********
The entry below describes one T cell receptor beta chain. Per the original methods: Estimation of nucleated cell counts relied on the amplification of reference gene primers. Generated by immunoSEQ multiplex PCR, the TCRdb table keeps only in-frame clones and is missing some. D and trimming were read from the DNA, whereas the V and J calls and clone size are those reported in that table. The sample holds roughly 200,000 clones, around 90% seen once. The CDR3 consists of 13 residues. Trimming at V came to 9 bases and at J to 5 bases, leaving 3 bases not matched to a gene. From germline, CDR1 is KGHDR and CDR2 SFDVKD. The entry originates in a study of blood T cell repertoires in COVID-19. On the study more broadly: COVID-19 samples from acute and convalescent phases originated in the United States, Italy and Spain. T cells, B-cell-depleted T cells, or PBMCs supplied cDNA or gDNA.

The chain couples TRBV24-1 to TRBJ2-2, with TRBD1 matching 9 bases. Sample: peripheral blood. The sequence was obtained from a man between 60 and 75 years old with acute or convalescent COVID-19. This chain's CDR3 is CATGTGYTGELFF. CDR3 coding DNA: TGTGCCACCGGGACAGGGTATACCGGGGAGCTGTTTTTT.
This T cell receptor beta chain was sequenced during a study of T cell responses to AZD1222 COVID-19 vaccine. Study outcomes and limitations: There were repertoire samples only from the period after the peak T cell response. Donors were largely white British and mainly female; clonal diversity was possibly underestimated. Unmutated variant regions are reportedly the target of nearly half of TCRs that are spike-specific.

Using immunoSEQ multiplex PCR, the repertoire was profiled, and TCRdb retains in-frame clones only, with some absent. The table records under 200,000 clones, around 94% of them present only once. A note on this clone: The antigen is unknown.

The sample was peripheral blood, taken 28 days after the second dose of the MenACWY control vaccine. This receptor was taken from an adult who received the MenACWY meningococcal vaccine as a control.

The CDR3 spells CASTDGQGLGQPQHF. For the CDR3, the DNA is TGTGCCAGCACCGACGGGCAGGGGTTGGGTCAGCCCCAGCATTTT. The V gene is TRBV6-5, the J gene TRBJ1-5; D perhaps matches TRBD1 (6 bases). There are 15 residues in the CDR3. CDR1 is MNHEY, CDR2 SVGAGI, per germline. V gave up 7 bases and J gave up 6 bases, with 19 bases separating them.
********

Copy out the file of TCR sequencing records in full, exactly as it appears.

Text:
The entry below describes one T cell receptor beta chain. Per the original methods: Estimation of nucleated cell counts relied on the amplification of reference gene primers. Generated by immunoSEQ multiplex PCR, the TCRdb table keeps only in-frame clones and is missing some. D and trimming were read from the DNA, whereas the V and J calls and clone size are those reported in that table. The sample holds roughly 200,000 clones, around 90% seen once. The CDR3 consists of 13 residues. Trimming at V came to 9 bases and at J to 5 bases, leaving 3 bases not matched to a gene. From germline, CDR1 is KGHDR and CDR2 SFDVKD. The entry originates in a study of blood T cell repertoires in COVID-19. On the study more broadly: COVID-19 samples from acute and convalescent phases originated in the United States, Italy and Spain. T cells, B-cell-depleted T cells, or PBMCs supplied cDNA or gDNA.

The chain couples TRBV24-1 to TRBJ2-2, with TRBD1 matching 9 bases. Sample: peripheral blood. The sequence was obtained from a man between 60 and 75 years old with acute or convalescent COVID-19. This chain's CDR3 is CATGTGYTGELFF. CDR3 coding DNA: TGTGCCACCGGGACAGGGTATACCGGGGAGCTGTTTTTT.
This T cell receptor beta chain was sequenced during a study of T cell responses to AZD1222 COVID-19 vaccine. Study outcomes and limitations: There were repertoire samples only from the period after the peak T cell response. Donors were largely white British and mainly female; clonal diversity was possibly underestimated. Unmutated variant regions are reportedly the target of nearly half of TCRs that are spike-specific.

Using immunoSEQ multiplex PCR, the repertoire was profiled, and TCRdb retains in-frame clones only, with some absent. The table records under 200,000 clones, around 94% of them present only once. A note on this clone: The antigen is unknown.

The sample was peripheral blood, taken 28 days after the second dose of the MenACWY control vaccine. This receptor was taken from an adult who received the MenACWY meningococcal vaccine as a control.

The CDR3 spells CASTDGQGLGQPQHF. For the CDR3, the DNA is TGTGCCAGCACCGACGGGCAGGGGTTGGGTCAGCCCCAGCATTTT. The V gene is TRBV6-5, the J gene TRBJ1-5; D perhaps matches TRBD1 (6 bases). There are 15 residues in the CDR3. CDR1 is MNHEY, CDR2 SVGAGI, per germline. V gave up 7 bases and J gave up 6 bases, with 19 bases separating them.